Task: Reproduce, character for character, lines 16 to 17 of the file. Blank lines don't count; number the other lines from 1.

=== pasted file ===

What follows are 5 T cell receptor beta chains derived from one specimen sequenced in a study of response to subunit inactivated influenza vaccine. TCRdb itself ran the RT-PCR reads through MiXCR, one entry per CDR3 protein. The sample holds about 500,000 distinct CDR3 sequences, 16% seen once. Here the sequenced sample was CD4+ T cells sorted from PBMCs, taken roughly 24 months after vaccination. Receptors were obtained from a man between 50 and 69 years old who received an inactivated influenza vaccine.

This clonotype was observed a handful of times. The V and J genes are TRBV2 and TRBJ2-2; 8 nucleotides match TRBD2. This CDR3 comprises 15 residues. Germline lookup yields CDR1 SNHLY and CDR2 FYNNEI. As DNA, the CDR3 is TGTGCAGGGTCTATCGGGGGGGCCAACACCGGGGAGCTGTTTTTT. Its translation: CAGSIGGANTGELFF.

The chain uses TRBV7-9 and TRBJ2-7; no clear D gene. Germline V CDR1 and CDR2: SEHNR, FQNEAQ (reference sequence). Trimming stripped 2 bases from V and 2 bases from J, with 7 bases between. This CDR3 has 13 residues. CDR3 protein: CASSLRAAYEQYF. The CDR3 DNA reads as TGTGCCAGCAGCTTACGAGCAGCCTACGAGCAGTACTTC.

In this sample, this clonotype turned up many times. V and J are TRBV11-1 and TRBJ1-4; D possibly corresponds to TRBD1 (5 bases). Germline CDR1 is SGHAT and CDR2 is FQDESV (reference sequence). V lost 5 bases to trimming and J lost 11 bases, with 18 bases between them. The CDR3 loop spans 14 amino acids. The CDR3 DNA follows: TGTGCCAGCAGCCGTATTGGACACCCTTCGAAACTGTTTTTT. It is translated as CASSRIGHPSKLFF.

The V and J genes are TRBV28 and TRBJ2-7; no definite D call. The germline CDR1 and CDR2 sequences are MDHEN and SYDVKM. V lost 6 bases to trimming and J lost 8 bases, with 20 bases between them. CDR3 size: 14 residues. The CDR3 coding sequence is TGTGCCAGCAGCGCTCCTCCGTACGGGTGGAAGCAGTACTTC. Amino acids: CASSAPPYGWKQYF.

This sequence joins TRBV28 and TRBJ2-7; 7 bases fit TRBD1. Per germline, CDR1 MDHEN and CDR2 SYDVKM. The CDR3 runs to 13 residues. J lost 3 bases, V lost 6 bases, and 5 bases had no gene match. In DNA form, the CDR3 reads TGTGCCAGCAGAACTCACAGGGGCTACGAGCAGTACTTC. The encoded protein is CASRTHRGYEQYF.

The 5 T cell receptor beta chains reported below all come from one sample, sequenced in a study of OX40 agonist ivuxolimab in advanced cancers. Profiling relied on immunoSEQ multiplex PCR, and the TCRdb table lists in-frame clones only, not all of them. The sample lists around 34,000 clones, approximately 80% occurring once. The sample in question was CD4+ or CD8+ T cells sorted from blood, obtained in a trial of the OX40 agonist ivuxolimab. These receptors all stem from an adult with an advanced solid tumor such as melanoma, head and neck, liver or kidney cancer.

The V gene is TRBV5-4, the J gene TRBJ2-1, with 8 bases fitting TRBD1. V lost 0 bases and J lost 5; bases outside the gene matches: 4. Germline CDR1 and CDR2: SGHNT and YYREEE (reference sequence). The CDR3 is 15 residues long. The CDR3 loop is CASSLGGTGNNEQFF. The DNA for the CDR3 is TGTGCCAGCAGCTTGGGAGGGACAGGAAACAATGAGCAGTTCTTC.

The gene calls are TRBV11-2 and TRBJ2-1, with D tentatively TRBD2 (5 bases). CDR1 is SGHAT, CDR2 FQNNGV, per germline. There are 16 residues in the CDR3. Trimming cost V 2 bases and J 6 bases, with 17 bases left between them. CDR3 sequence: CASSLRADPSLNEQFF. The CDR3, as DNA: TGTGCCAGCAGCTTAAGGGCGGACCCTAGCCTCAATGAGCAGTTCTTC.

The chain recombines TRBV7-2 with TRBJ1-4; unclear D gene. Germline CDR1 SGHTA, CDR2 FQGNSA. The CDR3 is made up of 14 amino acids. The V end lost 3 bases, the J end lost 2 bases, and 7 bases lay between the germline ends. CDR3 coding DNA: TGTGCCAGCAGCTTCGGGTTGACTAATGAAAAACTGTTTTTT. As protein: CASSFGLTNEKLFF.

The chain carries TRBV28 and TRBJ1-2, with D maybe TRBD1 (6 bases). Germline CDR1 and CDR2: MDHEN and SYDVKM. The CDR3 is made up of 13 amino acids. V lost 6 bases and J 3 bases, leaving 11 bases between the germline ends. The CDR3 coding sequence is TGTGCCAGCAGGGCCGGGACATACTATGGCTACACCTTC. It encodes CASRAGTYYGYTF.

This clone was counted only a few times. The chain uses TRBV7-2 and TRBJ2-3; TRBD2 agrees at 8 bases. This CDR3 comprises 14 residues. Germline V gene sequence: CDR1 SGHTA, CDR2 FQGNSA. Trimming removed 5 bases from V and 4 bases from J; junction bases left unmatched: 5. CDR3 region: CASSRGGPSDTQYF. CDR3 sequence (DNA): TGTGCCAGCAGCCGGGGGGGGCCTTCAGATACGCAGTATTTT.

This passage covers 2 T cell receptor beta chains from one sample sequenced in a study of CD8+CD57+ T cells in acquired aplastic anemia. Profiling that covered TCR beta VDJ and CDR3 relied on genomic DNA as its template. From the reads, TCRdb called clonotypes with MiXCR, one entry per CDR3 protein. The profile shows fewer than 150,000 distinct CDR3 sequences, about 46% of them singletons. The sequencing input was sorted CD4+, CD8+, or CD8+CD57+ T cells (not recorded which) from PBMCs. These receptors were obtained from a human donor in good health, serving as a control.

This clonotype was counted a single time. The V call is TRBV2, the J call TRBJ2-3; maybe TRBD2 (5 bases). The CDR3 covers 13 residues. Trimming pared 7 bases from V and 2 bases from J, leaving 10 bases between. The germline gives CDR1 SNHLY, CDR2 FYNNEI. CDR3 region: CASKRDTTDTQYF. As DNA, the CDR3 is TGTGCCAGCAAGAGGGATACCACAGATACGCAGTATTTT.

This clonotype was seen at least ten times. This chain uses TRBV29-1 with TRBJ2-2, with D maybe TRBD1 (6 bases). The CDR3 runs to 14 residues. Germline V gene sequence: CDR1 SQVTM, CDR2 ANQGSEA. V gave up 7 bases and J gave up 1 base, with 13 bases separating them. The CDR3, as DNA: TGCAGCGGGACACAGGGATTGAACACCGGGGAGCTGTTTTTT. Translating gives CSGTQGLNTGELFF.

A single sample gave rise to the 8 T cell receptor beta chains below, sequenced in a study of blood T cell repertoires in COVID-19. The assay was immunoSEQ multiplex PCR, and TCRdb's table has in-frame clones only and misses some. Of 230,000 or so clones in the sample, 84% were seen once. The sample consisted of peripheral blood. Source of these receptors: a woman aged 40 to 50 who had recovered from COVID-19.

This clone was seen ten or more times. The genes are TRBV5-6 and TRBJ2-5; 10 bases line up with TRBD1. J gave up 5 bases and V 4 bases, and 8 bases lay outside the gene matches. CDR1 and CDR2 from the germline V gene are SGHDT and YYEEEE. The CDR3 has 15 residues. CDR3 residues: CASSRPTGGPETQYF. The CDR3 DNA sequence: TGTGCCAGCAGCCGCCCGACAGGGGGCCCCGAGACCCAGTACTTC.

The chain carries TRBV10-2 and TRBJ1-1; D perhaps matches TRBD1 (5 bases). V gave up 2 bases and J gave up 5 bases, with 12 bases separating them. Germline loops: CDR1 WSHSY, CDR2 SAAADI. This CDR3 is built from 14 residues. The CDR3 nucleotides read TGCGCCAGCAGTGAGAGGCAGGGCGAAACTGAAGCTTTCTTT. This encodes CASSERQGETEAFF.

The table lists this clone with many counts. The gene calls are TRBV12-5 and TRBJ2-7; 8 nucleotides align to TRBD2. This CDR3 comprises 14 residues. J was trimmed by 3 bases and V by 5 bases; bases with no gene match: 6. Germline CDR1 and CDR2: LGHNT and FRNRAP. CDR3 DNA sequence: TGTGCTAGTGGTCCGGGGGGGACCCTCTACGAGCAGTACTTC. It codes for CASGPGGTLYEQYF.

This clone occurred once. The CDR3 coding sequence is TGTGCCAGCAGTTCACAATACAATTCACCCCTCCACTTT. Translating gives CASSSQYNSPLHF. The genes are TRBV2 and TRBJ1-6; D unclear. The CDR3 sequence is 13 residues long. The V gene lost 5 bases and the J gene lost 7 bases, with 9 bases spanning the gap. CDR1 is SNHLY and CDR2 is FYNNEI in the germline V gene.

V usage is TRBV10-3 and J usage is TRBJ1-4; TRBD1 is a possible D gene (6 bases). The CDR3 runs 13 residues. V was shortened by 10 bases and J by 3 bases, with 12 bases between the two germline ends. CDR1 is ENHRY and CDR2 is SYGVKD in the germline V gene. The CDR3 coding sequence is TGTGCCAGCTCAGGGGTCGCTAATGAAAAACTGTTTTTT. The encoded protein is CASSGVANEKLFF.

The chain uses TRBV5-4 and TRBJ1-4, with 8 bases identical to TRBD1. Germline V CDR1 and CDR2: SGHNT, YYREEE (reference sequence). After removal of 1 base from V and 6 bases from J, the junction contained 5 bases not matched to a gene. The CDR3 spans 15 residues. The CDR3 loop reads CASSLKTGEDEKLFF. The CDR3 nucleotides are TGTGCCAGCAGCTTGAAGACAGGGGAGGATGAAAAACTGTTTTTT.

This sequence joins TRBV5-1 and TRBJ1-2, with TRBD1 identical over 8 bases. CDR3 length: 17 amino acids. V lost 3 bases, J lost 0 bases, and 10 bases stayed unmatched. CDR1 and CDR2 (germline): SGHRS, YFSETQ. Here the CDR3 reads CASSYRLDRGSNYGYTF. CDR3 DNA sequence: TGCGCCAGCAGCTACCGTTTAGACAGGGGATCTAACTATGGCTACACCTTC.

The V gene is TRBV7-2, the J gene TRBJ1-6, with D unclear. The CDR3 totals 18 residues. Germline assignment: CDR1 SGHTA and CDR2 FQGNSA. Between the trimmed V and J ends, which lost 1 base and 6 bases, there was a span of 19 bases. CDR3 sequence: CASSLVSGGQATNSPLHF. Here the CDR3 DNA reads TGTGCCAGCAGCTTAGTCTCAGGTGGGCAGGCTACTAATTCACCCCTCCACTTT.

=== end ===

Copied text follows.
A single sample gave rise to the 8 T cell receptor beta chains below, sequenced in a study of blood T cell repertoires in COVID-19. The assay was immunoSEQ multiplex PCR, and TCRdb's table has in-frame clones only and misses some. Of 230,000 or so clones in the sample, 84% were seen once. The sample consisted of peripheral blood. Source of these receptors: a woman aged 40 to 50 who had recovered from COVID-19.

This clone was seen ten or more times. The genes are TRBV5-6 and TRBJ2-5; 10 bases line up with TRBD1. J gave up 5 bases and V 4 bases, and 8 bases lay outside the gene matches. CDR1 and CDR2 from the germline V gene are SGHDT and YYEEEE. The CDR3 has 15 residues. CDR3 residues: CASSRPTGGPETQYF. The CDR3 DNA sequence: TGTGCCAGCAGCCGCCCGACAGGGGGCCCCGAGACCCAGTACTTC.